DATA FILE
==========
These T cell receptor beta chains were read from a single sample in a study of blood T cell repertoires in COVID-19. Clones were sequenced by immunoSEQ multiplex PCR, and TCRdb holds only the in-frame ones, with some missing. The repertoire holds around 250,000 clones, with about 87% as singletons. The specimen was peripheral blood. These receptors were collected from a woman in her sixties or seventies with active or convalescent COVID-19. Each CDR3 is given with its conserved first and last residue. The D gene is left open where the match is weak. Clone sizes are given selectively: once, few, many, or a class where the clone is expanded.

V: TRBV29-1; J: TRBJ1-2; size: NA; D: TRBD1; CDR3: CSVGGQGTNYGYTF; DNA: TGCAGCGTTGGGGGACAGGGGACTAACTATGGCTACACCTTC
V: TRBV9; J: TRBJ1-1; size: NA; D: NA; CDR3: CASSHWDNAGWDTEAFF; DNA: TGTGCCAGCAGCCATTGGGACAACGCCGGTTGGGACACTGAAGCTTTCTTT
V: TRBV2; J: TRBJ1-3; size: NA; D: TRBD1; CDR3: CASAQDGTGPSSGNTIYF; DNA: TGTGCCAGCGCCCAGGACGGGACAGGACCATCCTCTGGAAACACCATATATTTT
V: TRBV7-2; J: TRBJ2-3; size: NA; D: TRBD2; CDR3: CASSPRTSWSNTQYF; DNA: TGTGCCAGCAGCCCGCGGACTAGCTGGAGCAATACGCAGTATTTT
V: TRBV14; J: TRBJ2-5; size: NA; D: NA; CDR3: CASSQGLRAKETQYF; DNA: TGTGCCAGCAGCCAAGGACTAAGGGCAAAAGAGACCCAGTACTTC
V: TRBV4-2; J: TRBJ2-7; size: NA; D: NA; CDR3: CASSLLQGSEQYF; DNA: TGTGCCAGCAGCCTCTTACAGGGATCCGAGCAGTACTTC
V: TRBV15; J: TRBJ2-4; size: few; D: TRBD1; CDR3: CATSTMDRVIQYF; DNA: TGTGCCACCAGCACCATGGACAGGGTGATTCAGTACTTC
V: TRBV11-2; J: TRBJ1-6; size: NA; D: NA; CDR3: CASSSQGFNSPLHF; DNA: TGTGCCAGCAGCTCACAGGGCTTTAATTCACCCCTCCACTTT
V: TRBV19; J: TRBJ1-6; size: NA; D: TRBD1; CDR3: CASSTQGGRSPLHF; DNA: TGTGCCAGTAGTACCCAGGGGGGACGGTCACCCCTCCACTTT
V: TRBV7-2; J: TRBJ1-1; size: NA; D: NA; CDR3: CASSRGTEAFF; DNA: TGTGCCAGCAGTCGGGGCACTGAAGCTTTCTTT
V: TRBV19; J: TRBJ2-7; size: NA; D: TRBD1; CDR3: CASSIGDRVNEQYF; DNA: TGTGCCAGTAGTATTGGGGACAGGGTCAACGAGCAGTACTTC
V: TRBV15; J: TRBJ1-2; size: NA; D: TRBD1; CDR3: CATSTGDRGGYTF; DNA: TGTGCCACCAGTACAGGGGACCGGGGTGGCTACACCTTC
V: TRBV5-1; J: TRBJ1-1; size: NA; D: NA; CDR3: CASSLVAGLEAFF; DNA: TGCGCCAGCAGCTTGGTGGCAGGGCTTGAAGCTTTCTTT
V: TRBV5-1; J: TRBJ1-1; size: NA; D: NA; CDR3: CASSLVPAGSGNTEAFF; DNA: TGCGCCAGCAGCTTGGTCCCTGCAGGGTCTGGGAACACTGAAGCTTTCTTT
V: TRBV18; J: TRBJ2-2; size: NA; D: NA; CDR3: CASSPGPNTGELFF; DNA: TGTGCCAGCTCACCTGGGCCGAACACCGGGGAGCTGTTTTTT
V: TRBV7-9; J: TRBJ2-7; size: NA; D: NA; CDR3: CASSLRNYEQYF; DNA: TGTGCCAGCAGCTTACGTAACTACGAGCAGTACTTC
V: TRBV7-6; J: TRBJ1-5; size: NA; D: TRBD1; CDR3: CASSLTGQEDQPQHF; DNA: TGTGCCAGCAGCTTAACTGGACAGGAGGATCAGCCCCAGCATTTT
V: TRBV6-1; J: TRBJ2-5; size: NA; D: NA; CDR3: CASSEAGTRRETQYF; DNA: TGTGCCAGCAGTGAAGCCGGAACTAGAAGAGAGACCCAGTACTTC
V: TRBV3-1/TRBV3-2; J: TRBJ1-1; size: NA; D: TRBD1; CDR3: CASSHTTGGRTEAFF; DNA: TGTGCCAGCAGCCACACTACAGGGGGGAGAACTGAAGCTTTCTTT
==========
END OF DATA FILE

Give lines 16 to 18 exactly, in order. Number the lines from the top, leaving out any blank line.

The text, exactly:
V: TRBV18; J: TRBJ2-2; size: NA; D: NA; CDR3: CASSPGPNTGELFF; DNA: TGTGCCAGCTCACCTGGGCCGAACACCGGGGAGCTGTTTTTT
V: TRBV7-9; J: TRBJ2-7; size: NA; D: NA; CDR3: CASSLRNYEQYF; DNA: TGTGCCAGCAGCTTACGTAACTACGAGCAGTACTTC
V: TRBV7-6; J: TRBJ1-5; size: NA; D: TRBD1; CDR3: CASSLTGQEDQPQHF; DNA: TGTGCCAGCAGCTTAACTGGACAGGAGGATCAGCCCCAGCATTTT